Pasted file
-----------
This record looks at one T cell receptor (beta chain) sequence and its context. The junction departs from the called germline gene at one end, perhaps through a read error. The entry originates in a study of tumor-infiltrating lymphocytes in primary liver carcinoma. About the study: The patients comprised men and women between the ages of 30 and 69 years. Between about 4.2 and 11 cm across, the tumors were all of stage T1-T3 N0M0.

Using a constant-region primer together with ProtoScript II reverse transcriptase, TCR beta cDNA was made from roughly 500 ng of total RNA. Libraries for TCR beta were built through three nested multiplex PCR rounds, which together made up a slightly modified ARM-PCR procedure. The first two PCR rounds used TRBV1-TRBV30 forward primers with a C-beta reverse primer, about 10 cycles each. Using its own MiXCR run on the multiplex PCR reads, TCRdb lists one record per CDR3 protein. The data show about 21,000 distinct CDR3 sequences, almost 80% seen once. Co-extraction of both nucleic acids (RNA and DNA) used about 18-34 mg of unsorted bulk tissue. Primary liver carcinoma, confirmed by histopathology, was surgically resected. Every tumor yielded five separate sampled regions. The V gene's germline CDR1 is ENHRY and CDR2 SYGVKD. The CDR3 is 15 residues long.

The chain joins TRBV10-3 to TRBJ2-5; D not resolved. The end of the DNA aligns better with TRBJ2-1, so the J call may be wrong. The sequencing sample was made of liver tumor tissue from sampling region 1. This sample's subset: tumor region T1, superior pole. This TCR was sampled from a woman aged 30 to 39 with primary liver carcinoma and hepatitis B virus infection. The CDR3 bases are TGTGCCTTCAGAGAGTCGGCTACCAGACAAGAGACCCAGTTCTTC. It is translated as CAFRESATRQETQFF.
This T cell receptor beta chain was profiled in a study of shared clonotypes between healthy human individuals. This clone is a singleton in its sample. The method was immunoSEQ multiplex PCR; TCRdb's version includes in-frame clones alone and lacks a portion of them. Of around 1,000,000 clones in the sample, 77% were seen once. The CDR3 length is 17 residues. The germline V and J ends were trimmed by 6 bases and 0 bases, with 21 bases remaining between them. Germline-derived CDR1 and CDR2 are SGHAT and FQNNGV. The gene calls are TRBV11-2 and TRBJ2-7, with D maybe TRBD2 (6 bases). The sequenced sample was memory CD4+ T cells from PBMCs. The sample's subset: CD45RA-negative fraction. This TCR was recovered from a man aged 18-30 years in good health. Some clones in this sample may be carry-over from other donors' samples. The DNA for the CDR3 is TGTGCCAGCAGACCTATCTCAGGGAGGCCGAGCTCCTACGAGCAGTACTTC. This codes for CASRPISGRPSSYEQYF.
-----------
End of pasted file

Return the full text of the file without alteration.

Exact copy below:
This record looks at one T cell receptor (beta chain) sequence and its context. The junction departs from the called germline gene at one end, perhaps through a read error. The entry originates in a study of tumor-infiltrating lymphocytes in primary liver carcinoma. About the study: The patients comprised men and women between the ages of 30 and 69 years. Between about 4.2 and 11 cm across, the tumors were all of stage T1-T3 N0M0.

Using a constant-region primer together with ProtoScript II reverse transcriptase, TCR beta cDNA was made from roughly 500 ng of total RNA. Libraries for TCR beta were built through three nested multiplex PCR rounds, which together made up a slightly modified ARM-PCR procedure. The first two PCR rounds used TRBV1-TRBV30 forward primers with a C-beta reverse primer, about 10 cycles each. Using its own MiXCR run on the multiplex PCR reads, TCRdb lists one record per CDR3 protein. The data show about 21,000 distinct CDR3 sequences, almost 80% seen once. Co-extraction of both nucleic acids (RNA and DNA) used about 18-34 mg of unsorted bulk tissue. Primary liver carcinoma, confirmed by histopathology, was surgically resected. Every tumor yielded five separate sampled regions. The V gene's germline CDR1 is ENHRY and CDR2 SYGVKD. The CDR3 is 15 residues long.

The chain joins TRBV10-3 to TRBJ2-5; D not resolved. The end of the DNA aligns better with TRBJ2-1, so the J call may be wrong. The sequencing sample was made of liver tumor tissue from sampling region 1. This sample's subset: tumor region T1, superior pole. This TCR was sampled from a woman aged 30 to 39 with primary liver carcinoma and hepatitis B virus infection. The CDR3 bases are TGTGCCTTCAGAGAGTCGGCTACCAGACAAGAGACCCAGTTCTTC. It is translated as CAFRESATRQETQFF.
This T cell receptor beta chain was profiled in a study of shared clonotypes between healthy human individuals. This clone is a singleton in its sample. The method was immunoSEQ multiplex PCR; TCRdb's version includes in-frame clones alone and lacks a portion of them. Of around 1,000,000 clones in the sample, 77% were seen once. The CDR3 length is 17 residues. The germline V and J ends were trimmed by 6 bases and 0 bases, with 21 bases remaining between them. Germline-derived CDR1 and CDR2 are SGHAT and FQNNGV. The gene calls are TRBV11-2 and TRBJ2-7, with D maybe TRBD2 (6 bases). The sequenced sample was memory CD4+ T cells from PBMCs. The sample's subset: CD45RA-negative fraction. This TCR was recovered from a man aged 18-30 years in good health. Some clones in this sample may be carry-over from other donors' samples. The DNA for the CDR3 is TGTGCCAGCAGACCTATCTCAGGGAGGCCGAGCTCCTACGAGCAGTACTTC. This codes for CASRPISGRPSSYEQYF.